What Others Are Saying

August 15, 2007

Stock markets all over have been rocked in the past fortnight by mounting concerns over the United States' subprime mortgage crisis, with the Singapore market losing some $50 billion of its market capitalization in 10 days.

Volatility has shot up and central banks have had to intervene, injecting large doses of cash into markets last Friday to prop up confidence and stave off a market crash.

Hopes are now high that the U.S. Federal Reserve - whose loose monetary policies earlier this decade were arguably the source of the problem - will now cut its short-term interest rates and ease the pressure in credit markets, possibly within the next fortnight. But is it really time to panic yet?

After reaching an all-time high of 14,000 last month, the Dow Jones Industrial Average has lost less than 7 percent in the recent sell-off and is still 6.2 percent up for the year.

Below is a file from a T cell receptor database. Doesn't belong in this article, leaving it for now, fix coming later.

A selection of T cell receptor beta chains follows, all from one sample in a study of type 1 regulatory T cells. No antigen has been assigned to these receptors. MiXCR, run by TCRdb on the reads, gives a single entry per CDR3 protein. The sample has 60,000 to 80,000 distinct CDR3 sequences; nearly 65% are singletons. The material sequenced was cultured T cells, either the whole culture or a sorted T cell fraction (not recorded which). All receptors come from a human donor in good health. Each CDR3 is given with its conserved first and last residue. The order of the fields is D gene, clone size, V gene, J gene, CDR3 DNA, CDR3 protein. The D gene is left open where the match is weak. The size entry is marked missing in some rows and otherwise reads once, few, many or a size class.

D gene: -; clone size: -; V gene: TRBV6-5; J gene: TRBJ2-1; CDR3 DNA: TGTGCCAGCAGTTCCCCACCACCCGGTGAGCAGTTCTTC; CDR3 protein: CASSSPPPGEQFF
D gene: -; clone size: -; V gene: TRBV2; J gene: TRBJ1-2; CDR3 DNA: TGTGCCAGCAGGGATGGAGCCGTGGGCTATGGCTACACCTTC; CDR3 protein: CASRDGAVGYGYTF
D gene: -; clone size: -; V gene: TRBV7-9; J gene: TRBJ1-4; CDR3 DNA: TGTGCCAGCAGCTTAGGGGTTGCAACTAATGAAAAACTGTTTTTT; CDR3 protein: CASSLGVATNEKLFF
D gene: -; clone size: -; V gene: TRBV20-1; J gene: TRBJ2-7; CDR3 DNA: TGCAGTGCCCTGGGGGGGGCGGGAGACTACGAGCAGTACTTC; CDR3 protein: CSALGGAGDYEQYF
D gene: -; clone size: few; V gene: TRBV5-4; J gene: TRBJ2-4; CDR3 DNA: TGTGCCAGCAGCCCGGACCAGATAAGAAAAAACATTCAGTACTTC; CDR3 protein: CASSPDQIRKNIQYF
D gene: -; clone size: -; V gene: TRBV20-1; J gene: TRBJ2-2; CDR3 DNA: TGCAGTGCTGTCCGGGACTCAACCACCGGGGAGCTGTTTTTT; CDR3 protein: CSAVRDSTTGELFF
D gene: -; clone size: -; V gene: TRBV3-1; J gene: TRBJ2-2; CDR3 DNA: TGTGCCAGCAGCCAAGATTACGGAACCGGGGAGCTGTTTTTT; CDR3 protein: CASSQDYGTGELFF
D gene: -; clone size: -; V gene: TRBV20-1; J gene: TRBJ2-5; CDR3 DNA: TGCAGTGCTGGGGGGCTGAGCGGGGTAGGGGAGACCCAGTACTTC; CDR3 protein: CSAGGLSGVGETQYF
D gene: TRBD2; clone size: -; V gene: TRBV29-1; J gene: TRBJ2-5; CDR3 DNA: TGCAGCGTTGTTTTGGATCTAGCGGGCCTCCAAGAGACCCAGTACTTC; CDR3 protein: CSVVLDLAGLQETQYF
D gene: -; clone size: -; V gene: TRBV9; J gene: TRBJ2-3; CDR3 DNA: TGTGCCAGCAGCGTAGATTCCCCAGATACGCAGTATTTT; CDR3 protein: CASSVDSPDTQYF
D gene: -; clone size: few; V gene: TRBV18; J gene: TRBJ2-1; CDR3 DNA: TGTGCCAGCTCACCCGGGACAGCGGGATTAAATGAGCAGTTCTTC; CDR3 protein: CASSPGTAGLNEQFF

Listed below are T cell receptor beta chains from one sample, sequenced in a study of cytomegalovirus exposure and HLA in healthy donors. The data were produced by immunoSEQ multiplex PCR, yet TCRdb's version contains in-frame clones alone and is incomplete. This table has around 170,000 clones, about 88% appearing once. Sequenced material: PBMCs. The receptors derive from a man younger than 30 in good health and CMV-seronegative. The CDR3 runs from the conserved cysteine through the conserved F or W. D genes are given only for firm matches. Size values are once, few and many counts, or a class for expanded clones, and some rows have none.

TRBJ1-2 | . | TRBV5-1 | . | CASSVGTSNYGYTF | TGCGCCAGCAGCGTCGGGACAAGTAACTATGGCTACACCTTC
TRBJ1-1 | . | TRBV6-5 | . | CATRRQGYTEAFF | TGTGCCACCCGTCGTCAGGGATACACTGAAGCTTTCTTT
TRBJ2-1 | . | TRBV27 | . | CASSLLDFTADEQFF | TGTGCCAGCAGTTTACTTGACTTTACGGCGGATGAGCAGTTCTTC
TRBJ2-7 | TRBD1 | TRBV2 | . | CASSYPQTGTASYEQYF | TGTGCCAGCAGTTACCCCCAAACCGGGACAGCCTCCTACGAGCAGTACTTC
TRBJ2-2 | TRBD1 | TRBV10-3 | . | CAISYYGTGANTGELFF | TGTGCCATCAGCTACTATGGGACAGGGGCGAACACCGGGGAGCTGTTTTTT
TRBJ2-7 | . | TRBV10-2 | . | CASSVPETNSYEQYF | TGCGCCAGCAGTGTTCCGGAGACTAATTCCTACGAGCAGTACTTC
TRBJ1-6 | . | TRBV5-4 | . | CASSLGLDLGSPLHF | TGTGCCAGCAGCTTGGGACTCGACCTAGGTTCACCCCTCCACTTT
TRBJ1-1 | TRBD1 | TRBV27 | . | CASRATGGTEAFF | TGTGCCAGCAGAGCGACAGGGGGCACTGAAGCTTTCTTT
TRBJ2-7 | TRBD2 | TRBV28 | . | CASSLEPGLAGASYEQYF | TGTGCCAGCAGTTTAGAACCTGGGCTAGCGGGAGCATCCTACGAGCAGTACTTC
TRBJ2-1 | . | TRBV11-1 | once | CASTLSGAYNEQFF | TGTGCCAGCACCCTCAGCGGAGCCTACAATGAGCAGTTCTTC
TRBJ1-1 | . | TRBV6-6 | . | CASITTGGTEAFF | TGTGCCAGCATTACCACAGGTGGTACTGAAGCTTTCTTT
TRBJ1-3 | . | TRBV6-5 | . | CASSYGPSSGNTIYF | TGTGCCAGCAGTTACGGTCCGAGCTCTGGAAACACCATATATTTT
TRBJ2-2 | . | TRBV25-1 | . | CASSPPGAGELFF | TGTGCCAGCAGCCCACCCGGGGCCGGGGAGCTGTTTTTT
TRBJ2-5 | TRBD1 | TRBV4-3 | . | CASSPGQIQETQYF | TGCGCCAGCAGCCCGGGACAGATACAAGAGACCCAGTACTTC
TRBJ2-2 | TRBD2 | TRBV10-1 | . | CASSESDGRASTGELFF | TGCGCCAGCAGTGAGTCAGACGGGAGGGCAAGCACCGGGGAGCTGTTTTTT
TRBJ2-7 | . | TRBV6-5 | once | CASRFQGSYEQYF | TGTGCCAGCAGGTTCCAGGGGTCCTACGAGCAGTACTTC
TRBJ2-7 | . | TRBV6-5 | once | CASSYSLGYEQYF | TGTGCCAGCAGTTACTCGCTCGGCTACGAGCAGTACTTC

After a stellar run stretching back four years to the end of the Iraq invasion in 2003, such a loss by any standards counts as nothing more than a correction, albeit a painful one.

Indeed, markets may have to endure more pain in the days ahead - but over the longer term, there appears no compelling reason for panic yet.

- The Business Times (Singapore)

At the National Constitution Center last month, former House Majority Leader Tom DeLay told an audience that President Bush "really doesn't have a domestic policy" aside from his education program.

That's the legacy of Karl Rove, who will step down later this month after 6 1/2 years as Mr. Bush's top adviser.

Mr. Rove, 56, had the undeniable political genius to guide a winning presidential candidate in 2000. But then he squandered his creation by advocating divisive politics over broad-based policy at nearly every turn. He charted a course in which partisan politics became administration policy.

For too much of Mr. Bush's presidency, Mr. Rove failed him as an adviser of what works here at home. And the Republican Party that Mr. Rove sought to strengthen is weaker for it.

- The Philadelphia Inquirer

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